Feeds
80%
SanDisk_Sansa_e250_tn

SanDisk Sansa e250 MP3 player

Has the proverbial iPod Nano beater arrived at last?

The Power of One Infographic

Review There's no denying that Apple's ownership of the MP3 player market, but it's far from the only contender. SanDisk has been making MP3 players for quite some time, like the c150 I reviewed not so long ago. However, the new e200 series is a direct competitor to the iPod Nano, so let's see how well it compares...

SanDisk provided the Sansa e250 for review. It's the 2GB model, accompanied by the 4GB e260 and 6GB e270, with the possibility of an 8GB version becoming available shortly. There's even a MicroSD card slot for further memory expansion, although for the time being this is limited to 1GB due to the memory card format's capacity limitations. But larger cards are expected this year.

SanDisk_Sansa_e250

The e200 series shares its looks with the black iPod Nano, without copying it. There's no clickwheel - instead SanDisk has gone for a mechanical wheel with a blue backlight, and it works pretty well. At 8.9 x 4.4 x 1.3cm the Sansa is slightly wider, but a lot thicker than the Nano. It also weighs quite a lot more, but it still fits quite comfortably in a shirt pocket.

The back is made out of a metal alloy, the front from dark acrylic. It all feels very solid and appears to be quite scratch resistant. However, it's very prone to collecting greasy fingerprints, but these are easily polished off.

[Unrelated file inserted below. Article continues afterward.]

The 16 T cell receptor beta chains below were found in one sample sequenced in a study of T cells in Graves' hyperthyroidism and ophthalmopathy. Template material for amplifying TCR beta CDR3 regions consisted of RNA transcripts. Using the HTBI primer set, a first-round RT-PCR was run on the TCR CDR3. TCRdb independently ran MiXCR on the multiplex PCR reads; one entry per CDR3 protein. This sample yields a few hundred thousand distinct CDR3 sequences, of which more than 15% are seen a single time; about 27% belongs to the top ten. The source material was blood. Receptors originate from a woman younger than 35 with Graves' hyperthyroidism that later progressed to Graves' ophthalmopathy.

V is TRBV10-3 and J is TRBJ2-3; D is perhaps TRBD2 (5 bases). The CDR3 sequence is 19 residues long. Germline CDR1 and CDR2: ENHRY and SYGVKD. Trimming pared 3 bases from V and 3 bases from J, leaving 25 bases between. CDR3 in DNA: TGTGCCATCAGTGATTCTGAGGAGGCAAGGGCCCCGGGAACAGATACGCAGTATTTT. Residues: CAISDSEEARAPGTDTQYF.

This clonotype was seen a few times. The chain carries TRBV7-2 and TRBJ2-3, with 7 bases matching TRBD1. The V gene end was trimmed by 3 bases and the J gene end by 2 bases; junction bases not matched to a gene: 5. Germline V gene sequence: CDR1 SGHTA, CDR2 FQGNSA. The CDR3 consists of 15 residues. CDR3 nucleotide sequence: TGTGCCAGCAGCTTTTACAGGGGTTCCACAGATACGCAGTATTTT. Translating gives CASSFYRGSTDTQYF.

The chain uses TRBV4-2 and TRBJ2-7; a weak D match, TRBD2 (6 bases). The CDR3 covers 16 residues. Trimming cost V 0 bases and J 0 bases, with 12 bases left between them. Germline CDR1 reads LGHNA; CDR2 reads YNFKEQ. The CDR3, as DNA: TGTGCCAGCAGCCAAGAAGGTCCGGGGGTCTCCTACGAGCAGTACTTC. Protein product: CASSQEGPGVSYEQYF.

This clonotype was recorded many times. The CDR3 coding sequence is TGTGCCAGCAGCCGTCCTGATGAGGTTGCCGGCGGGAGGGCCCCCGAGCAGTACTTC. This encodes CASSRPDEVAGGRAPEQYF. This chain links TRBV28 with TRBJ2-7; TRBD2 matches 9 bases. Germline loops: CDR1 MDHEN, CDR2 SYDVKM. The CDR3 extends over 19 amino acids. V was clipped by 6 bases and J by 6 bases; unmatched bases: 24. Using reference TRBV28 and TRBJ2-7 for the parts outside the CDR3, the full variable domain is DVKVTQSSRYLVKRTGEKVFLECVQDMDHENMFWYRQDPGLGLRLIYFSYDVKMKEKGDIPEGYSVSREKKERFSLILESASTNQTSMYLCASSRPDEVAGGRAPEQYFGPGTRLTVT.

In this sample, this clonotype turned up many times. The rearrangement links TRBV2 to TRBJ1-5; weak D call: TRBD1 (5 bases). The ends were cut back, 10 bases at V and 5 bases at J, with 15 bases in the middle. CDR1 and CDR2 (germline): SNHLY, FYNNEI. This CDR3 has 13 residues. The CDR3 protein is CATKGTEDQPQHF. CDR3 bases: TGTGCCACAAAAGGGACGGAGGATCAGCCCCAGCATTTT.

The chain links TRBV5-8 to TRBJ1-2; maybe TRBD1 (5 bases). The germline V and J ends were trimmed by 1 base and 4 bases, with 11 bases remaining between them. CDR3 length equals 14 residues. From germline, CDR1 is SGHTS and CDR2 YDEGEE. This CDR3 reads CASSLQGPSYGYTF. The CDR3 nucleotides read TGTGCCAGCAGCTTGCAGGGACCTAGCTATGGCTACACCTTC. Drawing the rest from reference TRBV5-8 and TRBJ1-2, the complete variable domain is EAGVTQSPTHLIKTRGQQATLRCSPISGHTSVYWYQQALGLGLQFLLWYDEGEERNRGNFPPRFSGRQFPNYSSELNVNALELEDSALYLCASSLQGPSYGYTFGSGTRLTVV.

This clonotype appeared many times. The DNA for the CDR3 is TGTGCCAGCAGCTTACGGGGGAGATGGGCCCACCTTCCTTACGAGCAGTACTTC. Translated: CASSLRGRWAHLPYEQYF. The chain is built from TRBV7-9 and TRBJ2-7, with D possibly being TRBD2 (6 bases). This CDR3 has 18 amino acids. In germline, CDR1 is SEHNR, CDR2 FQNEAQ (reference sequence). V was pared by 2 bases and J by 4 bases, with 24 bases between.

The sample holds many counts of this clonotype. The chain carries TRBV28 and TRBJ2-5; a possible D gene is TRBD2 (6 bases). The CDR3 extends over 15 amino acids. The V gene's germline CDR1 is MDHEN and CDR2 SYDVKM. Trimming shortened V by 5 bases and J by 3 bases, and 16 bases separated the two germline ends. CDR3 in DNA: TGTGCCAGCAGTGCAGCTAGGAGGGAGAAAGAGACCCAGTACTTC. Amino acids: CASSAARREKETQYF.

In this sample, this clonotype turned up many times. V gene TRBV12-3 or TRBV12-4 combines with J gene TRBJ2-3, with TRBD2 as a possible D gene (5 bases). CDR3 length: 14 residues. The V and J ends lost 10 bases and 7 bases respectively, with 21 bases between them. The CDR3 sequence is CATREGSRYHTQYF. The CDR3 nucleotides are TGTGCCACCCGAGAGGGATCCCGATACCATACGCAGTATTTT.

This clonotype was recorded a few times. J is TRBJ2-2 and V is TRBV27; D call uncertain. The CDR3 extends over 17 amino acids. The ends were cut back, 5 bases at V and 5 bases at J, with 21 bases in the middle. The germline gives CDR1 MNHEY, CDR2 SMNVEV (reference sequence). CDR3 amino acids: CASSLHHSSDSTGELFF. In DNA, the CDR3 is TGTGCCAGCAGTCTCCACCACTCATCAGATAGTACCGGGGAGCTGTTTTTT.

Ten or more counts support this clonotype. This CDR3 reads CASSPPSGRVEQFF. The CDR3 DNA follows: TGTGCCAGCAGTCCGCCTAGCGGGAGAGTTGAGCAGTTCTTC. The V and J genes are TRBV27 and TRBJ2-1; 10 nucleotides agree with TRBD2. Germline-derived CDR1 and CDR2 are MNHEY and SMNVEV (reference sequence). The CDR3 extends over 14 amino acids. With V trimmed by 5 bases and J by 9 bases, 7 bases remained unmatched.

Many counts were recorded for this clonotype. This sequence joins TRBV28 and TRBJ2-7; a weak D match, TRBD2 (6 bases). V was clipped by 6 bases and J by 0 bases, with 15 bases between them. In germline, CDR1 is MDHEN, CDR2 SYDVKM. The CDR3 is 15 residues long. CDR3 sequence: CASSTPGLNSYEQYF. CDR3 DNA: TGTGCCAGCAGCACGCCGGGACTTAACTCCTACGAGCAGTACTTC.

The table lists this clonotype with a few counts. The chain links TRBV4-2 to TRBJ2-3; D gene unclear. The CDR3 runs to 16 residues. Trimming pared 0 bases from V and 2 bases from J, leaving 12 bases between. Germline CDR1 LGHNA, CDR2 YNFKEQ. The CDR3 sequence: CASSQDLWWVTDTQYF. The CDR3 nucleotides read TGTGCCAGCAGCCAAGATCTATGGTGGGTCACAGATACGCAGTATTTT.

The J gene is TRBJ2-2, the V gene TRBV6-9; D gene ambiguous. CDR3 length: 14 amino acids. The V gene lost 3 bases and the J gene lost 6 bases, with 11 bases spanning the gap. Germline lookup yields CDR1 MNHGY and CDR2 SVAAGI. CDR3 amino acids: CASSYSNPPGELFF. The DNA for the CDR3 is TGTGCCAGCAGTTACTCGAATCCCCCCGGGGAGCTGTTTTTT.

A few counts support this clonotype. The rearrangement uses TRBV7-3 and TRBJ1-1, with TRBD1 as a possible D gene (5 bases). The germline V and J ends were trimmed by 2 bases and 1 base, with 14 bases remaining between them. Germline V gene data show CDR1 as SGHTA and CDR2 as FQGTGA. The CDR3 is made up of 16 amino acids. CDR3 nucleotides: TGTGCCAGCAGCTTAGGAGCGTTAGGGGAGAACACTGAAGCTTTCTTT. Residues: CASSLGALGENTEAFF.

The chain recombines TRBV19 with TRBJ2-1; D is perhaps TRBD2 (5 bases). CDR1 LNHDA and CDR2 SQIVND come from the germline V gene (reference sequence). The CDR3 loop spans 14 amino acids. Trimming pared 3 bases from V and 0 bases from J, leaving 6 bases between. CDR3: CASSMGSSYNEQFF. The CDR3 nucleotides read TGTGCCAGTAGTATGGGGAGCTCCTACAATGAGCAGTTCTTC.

Besides the wheel there are six buttons on the front. As with the Sansa c150, the power button doubles up as the menu button - maybe not the greatest UI idea ever, but it works well as long as you don't press it for too long. The other five buttons are navigation and play controls. There's a play/pause button, a forward and reverse button and a sub-menu button. Finally, the centre of the scroll wheel is the select button.

SanDisk has also fitted a button on the left-hand side which launches the voice recorder. I managed to press this a couple of times by mistake, cutting off the music. At the top of the device is the built in microphone - which offers quite good recording quality and sensitivity - a rather stiff Hold button and the headphone jack.

Top three mobile application threats

More from The Register

next story
Child diagnosed as allergic to iPad
Apple's fondleslab is the tablet dermatitis sufferers won't want to take
Microsoft takes on Chromebook with low-cost Windows laptops
Redmond's chief salesman: We're taking 'hard' decisions
For Lenovo US, 8-inch Windows tablets are DEAD – long live 8-inch Windows tablets
Reports it's killing off smaller slabs are greatly exaggerated
Seventh-gen SPARC silicon will accelerate Oracle databases
Uncle Larry's mutually-optimised stack to become clearer in August
EU dons gloves, pokes Google's deals with Android mobe makers
El Reg cops a squint at investigatory letters
Big Blue Apple: IBM to sell iPads, iPhones to enterprises
iOS/2 gear loaded with apps for big biz ... uh oh BlackBerry
prev story

Whitepapers

Top three mobile application threats
Prevent sensitive data leakage over insecure channels or stolen mobile devices.
The Essential Guide to IT Transformation
ServiceNow discusses three IT transformations that can help CIO's automate IT services to transform IT and the enterprise.
Mobile application security vulnerability report
The alarming realities regarding the sheer number of applications vulnerable to attack, and the most common and easily addressable vulnerability errors.
How modern custom applications can spur business growth
Learn how to create, deploy and manage custom applications without consuming or expanding the need for scarce, expensive IT resources.
Consolidation: the foundation for IT and business transformation
In this whitepaper learn how effective consolidation of IT and business resources can enable multiple, meaningful business benefits.